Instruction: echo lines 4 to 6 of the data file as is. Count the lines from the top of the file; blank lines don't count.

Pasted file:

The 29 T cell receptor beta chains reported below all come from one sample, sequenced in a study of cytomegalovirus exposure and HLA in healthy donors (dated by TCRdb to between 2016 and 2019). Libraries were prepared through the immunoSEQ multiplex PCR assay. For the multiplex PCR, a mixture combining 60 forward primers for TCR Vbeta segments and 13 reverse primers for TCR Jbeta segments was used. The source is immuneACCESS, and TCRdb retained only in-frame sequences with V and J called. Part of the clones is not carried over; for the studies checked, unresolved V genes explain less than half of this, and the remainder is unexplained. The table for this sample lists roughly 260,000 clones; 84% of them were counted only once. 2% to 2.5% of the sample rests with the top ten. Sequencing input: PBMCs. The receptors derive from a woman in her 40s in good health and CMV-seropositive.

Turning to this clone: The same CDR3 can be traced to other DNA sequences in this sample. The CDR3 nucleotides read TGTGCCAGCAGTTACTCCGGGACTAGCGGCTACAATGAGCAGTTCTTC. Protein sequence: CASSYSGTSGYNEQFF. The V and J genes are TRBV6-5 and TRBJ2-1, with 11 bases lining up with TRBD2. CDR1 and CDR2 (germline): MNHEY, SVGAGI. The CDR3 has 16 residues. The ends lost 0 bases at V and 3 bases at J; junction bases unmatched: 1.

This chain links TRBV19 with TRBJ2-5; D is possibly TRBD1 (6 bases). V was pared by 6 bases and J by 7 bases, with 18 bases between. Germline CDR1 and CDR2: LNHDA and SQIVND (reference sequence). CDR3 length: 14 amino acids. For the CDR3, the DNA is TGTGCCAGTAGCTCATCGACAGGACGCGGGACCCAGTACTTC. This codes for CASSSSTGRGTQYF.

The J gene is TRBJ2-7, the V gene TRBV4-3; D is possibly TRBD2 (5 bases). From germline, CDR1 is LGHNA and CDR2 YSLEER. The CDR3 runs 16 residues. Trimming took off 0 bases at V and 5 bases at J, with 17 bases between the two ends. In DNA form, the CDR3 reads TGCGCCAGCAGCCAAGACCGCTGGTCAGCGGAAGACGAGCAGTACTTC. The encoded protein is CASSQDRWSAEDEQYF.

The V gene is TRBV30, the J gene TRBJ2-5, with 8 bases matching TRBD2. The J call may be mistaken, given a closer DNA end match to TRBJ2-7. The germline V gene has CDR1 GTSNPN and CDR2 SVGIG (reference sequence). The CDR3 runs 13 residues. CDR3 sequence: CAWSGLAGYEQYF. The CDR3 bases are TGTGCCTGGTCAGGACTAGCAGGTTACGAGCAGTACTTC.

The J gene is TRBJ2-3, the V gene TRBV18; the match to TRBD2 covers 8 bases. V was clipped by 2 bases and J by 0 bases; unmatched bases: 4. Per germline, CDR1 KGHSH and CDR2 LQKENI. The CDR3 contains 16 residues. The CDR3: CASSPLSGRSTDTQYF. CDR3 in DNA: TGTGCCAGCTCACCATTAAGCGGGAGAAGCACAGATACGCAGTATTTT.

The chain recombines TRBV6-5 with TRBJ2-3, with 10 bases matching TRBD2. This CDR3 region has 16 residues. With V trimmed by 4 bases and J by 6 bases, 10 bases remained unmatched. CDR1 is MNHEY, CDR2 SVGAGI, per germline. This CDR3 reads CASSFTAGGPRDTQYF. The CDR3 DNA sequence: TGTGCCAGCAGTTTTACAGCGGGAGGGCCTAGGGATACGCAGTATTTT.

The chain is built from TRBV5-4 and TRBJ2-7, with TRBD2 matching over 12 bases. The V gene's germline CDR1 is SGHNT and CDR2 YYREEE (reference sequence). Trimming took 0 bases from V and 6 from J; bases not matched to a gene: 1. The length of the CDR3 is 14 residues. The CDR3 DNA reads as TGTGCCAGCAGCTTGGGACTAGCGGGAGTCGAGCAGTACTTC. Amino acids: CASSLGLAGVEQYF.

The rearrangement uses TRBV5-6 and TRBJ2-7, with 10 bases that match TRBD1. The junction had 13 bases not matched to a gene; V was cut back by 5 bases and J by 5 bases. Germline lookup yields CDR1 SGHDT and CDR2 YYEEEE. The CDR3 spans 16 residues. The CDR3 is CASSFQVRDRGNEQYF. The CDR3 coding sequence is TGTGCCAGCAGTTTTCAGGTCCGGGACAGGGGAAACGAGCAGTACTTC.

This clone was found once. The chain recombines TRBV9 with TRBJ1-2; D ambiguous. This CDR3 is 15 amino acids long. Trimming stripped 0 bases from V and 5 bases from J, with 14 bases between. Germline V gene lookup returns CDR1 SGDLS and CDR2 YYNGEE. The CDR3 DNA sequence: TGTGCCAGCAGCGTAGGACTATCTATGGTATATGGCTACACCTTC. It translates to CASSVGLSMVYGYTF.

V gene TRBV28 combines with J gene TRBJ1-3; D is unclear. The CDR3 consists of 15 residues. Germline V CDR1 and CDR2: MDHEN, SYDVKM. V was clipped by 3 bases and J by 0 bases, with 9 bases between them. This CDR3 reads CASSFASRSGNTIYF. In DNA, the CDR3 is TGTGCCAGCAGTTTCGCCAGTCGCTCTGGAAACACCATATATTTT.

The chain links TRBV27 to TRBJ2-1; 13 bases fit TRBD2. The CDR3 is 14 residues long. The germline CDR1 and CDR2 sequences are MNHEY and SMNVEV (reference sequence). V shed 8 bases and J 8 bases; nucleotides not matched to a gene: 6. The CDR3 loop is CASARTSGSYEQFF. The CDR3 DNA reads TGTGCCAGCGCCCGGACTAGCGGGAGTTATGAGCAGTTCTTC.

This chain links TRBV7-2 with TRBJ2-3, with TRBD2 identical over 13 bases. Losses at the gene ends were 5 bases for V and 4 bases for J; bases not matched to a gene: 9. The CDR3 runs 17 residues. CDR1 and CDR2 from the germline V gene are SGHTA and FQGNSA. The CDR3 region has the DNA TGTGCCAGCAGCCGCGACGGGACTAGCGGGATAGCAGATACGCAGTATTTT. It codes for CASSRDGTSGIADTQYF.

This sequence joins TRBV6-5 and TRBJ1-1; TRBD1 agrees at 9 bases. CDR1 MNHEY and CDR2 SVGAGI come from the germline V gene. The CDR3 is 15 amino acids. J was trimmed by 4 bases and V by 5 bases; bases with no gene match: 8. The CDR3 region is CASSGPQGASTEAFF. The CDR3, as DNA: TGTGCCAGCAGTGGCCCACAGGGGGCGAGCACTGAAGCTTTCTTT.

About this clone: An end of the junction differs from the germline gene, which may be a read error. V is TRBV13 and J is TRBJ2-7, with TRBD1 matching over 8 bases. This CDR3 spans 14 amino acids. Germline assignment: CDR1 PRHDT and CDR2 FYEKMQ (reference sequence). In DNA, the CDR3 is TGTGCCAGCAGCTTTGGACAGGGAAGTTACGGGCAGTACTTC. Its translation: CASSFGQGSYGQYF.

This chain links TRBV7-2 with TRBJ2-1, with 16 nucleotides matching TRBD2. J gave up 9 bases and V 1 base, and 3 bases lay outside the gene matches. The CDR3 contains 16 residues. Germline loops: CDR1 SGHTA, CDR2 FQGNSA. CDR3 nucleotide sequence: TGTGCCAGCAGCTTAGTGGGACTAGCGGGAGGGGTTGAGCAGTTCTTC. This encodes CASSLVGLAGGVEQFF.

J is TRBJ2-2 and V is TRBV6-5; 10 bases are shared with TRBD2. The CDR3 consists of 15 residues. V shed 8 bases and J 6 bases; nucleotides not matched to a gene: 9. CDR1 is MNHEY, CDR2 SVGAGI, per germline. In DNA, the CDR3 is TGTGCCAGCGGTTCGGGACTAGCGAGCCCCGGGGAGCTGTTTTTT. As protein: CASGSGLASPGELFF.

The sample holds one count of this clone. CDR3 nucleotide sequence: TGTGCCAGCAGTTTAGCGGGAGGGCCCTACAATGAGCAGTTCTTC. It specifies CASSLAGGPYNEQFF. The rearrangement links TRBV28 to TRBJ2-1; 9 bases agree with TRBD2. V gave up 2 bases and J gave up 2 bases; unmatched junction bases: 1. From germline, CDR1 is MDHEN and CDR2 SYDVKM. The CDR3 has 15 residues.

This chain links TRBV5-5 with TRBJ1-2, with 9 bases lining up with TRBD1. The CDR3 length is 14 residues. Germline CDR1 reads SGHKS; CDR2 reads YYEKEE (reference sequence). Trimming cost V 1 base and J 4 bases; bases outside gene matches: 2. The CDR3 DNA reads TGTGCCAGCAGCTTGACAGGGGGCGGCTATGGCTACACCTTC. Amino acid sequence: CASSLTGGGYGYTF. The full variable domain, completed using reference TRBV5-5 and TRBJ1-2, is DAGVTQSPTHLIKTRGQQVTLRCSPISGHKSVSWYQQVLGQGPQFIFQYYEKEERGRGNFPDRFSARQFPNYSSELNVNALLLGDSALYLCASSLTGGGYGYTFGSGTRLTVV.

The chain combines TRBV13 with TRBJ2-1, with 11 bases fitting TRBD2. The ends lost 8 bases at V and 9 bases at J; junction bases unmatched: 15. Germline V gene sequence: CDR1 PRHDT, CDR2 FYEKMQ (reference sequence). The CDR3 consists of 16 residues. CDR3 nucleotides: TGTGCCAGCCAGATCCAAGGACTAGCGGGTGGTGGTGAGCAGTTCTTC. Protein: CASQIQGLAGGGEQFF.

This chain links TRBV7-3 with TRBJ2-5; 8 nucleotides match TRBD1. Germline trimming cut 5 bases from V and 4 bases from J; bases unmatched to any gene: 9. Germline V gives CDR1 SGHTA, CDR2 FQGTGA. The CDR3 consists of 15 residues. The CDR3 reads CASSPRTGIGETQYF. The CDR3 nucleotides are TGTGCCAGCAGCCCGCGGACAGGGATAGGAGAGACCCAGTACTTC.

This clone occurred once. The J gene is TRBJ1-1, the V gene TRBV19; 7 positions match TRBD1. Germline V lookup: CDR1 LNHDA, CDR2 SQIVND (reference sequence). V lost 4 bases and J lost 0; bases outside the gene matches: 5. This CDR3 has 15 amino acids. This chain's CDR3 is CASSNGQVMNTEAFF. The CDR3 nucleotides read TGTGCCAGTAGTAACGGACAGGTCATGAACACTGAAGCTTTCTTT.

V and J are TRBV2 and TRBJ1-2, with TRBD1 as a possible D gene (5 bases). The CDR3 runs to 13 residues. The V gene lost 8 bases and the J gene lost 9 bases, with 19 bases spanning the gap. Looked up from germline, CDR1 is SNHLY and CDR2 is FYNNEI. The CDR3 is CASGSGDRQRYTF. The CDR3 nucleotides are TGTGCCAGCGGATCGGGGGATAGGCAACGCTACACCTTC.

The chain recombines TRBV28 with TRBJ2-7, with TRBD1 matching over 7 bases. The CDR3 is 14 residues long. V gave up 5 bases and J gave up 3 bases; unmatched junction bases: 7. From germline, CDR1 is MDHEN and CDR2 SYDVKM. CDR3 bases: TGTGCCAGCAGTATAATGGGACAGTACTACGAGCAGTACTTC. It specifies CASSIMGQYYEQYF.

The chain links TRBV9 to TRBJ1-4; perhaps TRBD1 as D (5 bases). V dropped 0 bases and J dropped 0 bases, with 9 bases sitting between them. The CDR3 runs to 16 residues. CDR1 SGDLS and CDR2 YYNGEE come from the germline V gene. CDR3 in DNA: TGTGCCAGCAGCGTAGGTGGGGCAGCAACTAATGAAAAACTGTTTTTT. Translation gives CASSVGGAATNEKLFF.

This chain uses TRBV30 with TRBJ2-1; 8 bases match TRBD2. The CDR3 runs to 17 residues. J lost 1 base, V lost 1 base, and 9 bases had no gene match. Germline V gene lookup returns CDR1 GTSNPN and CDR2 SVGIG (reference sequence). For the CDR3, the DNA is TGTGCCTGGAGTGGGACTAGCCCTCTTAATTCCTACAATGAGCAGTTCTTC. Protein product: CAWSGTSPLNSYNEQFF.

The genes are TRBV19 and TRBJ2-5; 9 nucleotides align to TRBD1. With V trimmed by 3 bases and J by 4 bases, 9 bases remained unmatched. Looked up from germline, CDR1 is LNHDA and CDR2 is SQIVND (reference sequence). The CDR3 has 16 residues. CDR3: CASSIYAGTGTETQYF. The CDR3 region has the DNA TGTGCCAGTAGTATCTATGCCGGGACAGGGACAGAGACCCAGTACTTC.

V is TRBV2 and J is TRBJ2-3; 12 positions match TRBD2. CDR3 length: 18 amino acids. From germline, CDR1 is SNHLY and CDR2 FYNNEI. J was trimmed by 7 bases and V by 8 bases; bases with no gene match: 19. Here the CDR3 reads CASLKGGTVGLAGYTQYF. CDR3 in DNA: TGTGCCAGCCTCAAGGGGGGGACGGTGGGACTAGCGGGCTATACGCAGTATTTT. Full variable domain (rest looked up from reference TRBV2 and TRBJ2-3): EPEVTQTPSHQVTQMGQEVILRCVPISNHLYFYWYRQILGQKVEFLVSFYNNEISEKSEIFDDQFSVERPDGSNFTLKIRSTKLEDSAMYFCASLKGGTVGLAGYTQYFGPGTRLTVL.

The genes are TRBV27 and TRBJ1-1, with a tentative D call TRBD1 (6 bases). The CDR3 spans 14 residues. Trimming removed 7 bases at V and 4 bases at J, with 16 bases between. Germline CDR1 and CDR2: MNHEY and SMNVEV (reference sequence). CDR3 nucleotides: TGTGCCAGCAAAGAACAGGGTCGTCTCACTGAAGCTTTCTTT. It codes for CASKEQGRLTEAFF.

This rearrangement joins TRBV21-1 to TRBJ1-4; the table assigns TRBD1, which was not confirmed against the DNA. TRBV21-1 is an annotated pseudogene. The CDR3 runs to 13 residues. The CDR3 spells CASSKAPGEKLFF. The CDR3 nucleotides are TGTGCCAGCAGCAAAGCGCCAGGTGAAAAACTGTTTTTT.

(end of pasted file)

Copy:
The J gene is TRBJ2-7, the V gene TRBV4-3; D is possibly TRBD2 (5 bases). From germline, CDR1 is LGHNA and CDR2 YSLEER. The CDR3 runs 16 residues. Trimming took off 0 bases at V and 5 bases at J, with 17 bases between the two ends. In DNA form, the CDR3 reads TGCGCCAGCAGCCAAGACCGCTGGTCAGCGGAAGACGAGCAGTACTTC. The encoded protein is CASSQDRWSAEDEQYF.

The V gene is TRBV30, the J gene TRBJ2-5, with 8 bases matching TRBD2. The J call may be mistaken, given a closer DNA end match to TRBJ2-7. The germline V gene has CDR1 GTSNPN and CDR2 SVGIG (reference sequence). The CDR3 runs 13 residues. CDR3 sequence: CAWSGLAGYEQYF. The CDR3 bases are TGTGCCTGGTCAGGACTAGCAGGTTACGAGCAGTACTTC.

The J gene is TRBJ2-3, the V gene TRBV18; the match to TRBD2 covers 8 bases. V was clipped by 2 bases and J by 0 bases; unmatched bases: 4. Per germline, CDR1 KGHSH and CDR2 LQKENI. The CDR3 contains 16 residues. The CDR3: CASSPLSGRSTDTQYF. CDR3 in DNA: TGTGCCAGCTCACCATTAAGCGGGAGAAGCACAGATACGCAGTATTTT.